“For the past twelve months, we have worked closely with Jessops management to help them take measures to control costs during the pandemic, and have focused on serving Jessops customers through our online store.”
Mr Jones has been a star of BBC program Dragon’s Den since its launch in 2005 and is the show’s only remaining original investor.
On Thursday, 157-year-old retail giant John Lewis said it will close four department stores in Aberdeen, Peterborough, Sheffield and York, and four more At Home stores in Ashford, Basingstoke, Chester and Tunbridge Wells.
Five of those stores have opened since the 2008-2009 financial crisis, while the other three are large department stores that have been in the heart of three major cities – Aberdeen, Peterborough and Sheffield – for decades.
In January, the John Lewis Partnership recorded its first ever pre-tax loss of £ 517 million during the pandemic, having previously announced it would close eight stores, including its flagship store in Grand Central, Birmingham.
Those towns and cities now face an epic battle to close the gaping hole that John Lewis has left in their communities, in their shopping districts, and in their job markets.
In Peterborough, the 125,000-square-foot store in Queensgate Shopping Center – which opened in 1982 and is part of a complex owned by Invesco Retail Estate – was the largest closure announced yesterday by the John Lewis Partnership.
The company, which was bought in 2013 by Mr. Jones’s PJ Investment Group, currently has 120 employees and 17 stores
Mr Jones has been a star of BBC program Dragon’s Den since its launch in 2005 and is the show’s only remaining original investor
Shabina Qayyum, member of the investment shadow cabinet for Peterborough City Council, said: “This is devastating news, not only for the hundreds of employees, but also for the heart of Peterborough’s retail industry. This is clearly a turning point for the retail industry. ‘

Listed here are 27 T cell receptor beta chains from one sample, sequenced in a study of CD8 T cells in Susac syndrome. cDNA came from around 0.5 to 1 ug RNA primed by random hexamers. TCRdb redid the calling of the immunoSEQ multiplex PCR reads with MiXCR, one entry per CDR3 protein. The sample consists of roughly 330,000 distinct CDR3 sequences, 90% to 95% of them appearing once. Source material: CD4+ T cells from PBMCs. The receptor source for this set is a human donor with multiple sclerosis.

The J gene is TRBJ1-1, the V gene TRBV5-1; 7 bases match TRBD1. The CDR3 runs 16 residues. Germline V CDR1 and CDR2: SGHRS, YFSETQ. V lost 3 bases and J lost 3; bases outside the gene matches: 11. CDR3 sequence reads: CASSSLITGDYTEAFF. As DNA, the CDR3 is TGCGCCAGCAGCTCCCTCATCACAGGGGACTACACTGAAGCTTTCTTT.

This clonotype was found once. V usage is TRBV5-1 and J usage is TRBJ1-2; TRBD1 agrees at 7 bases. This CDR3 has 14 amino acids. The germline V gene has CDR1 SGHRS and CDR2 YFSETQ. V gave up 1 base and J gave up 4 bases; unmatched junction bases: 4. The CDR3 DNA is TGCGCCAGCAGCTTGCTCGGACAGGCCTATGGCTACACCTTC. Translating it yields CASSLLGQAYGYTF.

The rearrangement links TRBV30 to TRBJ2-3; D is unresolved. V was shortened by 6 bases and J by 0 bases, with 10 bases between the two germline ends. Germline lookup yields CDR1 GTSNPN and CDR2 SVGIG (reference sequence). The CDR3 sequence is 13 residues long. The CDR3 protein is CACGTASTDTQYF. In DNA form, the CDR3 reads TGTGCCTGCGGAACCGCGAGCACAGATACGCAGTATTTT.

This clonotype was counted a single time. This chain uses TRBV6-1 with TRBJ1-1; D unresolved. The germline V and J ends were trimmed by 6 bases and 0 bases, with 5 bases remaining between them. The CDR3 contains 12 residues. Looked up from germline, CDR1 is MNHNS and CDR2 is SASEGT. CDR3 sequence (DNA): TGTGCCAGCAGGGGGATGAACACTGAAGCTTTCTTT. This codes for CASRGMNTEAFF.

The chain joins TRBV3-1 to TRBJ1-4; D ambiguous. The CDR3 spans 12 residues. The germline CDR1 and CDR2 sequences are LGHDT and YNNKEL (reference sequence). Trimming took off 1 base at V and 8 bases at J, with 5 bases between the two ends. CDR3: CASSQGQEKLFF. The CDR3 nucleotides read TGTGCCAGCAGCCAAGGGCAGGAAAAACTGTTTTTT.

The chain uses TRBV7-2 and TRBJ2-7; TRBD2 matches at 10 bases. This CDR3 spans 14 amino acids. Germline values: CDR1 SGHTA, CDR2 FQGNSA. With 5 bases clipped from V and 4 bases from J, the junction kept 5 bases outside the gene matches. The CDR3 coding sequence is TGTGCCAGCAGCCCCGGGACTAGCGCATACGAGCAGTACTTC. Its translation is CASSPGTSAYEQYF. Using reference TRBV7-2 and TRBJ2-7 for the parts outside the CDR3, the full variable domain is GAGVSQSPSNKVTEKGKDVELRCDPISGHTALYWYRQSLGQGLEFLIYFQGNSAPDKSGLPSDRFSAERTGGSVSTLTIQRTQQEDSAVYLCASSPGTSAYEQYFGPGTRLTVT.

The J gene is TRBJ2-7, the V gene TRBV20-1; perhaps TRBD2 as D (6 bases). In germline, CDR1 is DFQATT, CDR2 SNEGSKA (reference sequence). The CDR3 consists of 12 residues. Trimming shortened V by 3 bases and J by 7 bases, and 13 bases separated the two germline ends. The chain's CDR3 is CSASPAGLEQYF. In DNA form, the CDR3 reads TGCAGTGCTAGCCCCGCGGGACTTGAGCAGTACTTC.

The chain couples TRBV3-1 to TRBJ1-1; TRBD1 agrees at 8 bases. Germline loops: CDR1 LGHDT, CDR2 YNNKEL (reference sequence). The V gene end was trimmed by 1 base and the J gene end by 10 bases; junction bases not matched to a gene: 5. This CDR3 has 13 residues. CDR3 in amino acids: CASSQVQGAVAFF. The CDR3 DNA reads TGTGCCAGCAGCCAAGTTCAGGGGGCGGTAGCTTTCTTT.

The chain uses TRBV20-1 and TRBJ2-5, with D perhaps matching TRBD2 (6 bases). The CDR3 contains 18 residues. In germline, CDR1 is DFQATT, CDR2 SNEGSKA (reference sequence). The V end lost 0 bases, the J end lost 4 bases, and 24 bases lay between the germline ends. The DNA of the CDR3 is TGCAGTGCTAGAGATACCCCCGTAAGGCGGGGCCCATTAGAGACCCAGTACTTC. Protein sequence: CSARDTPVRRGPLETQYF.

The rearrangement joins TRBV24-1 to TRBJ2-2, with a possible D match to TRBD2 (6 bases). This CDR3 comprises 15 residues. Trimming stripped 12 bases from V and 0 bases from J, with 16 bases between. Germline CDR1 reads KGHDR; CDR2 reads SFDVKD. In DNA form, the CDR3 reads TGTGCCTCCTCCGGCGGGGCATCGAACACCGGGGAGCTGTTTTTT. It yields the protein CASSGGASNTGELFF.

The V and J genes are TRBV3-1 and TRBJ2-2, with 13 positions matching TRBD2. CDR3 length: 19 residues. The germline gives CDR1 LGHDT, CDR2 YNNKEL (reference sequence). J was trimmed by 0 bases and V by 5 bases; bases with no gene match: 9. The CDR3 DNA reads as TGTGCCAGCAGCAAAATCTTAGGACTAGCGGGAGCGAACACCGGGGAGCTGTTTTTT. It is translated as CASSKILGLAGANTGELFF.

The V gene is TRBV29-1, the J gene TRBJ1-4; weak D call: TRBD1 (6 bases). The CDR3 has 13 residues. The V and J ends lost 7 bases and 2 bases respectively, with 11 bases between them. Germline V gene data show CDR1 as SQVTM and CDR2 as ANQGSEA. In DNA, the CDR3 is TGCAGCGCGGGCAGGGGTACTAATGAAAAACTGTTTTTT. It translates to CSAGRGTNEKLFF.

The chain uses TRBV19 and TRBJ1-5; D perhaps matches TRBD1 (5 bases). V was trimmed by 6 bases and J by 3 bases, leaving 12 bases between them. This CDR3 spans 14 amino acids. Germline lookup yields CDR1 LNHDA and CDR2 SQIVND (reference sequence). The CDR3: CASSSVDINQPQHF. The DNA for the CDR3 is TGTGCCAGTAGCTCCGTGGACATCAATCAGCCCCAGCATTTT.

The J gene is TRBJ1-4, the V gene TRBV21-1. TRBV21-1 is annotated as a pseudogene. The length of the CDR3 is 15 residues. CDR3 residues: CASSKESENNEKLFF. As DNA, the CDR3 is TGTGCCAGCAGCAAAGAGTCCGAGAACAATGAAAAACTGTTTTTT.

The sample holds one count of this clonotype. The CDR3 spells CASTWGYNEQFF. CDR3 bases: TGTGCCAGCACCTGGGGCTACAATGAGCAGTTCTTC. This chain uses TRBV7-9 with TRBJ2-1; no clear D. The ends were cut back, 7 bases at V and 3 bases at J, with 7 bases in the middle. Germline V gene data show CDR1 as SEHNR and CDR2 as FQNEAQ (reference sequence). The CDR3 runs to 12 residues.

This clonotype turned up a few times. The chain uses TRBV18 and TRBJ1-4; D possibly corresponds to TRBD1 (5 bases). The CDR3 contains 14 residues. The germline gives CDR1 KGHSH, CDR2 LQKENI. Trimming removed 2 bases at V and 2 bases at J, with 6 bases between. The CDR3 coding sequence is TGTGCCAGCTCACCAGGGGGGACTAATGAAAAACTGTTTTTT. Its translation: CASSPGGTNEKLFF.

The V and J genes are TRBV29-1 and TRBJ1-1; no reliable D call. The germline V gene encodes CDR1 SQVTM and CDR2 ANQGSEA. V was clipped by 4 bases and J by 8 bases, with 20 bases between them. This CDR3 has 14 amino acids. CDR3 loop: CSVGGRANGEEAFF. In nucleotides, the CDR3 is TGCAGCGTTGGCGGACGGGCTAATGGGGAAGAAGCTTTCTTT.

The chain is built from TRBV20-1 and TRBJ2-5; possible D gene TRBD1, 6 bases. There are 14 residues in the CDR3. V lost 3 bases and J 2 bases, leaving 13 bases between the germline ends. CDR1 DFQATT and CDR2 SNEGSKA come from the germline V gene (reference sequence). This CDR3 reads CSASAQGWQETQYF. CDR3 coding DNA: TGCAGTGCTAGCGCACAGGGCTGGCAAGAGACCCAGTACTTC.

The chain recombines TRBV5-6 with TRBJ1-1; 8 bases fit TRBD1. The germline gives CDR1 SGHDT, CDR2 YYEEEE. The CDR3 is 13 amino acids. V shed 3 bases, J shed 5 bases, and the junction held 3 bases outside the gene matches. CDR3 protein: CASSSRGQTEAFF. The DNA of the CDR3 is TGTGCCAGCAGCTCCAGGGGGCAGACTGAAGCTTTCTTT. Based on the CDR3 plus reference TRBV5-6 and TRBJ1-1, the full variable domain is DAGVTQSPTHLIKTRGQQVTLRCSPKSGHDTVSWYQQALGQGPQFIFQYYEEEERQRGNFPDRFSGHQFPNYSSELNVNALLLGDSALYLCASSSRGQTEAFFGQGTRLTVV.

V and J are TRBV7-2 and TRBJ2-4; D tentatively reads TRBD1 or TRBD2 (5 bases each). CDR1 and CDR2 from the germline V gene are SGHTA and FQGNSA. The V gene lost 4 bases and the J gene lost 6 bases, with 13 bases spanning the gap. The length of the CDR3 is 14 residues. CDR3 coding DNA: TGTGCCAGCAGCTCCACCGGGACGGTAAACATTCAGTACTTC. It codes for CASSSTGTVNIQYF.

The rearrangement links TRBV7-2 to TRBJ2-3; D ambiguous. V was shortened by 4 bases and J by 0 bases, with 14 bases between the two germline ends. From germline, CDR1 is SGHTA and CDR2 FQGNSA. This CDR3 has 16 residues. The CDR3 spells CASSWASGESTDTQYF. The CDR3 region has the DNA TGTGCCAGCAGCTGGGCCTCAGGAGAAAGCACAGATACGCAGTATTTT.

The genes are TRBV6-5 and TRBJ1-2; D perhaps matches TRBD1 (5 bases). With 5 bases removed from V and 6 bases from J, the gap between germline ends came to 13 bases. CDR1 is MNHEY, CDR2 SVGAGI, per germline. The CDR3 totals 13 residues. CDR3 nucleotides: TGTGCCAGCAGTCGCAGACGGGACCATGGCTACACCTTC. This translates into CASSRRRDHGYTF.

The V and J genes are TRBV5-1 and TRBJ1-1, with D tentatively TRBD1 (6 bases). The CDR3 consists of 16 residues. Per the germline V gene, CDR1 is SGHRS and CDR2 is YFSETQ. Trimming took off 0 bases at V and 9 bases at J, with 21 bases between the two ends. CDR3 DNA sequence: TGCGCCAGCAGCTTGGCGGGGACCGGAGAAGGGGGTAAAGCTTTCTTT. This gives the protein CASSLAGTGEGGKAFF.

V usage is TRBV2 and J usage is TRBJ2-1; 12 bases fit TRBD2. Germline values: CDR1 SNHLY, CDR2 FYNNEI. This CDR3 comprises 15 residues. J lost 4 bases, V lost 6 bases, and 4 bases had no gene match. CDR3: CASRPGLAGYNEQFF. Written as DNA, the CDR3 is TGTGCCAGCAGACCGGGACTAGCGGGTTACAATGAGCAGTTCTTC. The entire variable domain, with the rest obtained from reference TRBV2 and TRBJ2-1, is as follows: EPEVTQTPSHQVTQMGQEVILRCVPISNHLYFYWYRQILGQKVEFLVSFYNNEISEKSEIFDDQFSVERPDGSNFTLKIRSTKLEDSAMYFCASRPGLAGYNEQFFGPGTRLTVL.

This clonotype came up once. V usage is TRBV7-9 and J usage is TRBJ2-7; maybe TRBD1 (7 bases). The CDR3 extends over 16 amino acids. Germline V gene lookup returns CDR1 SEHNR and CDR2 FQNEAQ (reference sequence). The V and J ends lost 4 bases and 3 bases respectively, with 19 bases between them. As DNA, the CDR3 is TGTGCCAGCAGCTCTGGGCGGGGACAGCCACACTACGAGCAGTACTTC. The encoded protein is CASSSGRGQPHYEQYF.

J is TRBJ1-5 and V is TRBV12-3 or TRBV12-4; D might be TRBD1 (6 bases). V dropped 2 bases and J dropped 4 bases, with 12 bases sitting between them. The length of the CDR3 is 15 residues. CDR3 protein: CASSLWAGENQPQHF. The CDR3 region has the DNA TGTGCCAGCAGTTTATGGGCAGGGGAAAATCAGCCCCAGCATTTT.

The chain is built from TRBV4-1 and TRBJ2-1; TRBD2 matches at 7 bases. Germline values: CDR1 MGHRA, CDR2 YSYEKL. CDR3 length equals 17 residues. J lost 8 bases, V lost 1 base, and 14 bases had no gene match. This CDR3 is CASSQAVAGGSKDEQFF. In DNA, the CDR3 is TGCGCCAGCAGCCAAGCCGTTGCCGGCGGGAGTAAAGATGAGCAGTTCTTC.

Paul Bristow, the Conservative Member of Parliament for Peterborough, claimed he had urged Lady Sharon White, chairman of John Lewis, not to close the shop.
“I am extremely disappointed with this decision,” he told the Peterborough Telegraph. Dame Sharon called me this morning, shortly after the staff were notified.
“I asked her how she could justify this closure given the company’s investment in the store and the opportunities in our city.”
In Aberdeen, the 102,000 square foot store that opened in 1989 was a major voice in the city’s £ 150 million recovery plans. Now the nearest shop for locals is 200 miles away in Edinburgh, while a Waitrose alternative is in Stirling 200 miles away.
The latest bad news for Britain’s high street comes two days after John Lewis announced the closure of eight of his stores
Adrian Watson, chief executive of Aberdeen Inspired, the business improvement district, said of the move to close the outlet, “I’m a little shocked.”
He told the Times the plans needed to be drastically overhauled, adding, ‘People were traveling long distances across the Highlands and northeast to get to John Lewis, it brought people into the city.
‘This will be a huge challenge for the city center.’
The British Retail Consortium warned that “with visitor numbers already falling significantly over the past year, even outside the lockdown, both independent stores and consumers will feel the loss of these larger stores.”
Dr. Amna Khan, senior lecturer in consumer behavior and retail at Manchester Metropolitan Business School, warned today that the closure of several major John Lewis sites will have a ‘domino effect’ on other businesses.
Last week, the government unveiled a £ 56 million fund to help Britain’s ailing shopping district.
The money is intended to brighten up shopping centers and funds beer and food festivals.
An additional 9,000 pubs are expected to open for diners on April 12, as cut backs on red tape allow businesses to build marquees in gardens and have tables in streets across England.
Particular attention will be paid to coastal cities, which will receive £ 6 million from the funding pot.
Municipalities can use the money to brighten up their shopping streets with flower boxes, improvements to landscaping and the removal of graffiti.
Malicious parking companies will also be tackled to give shoppers easier access to city centers.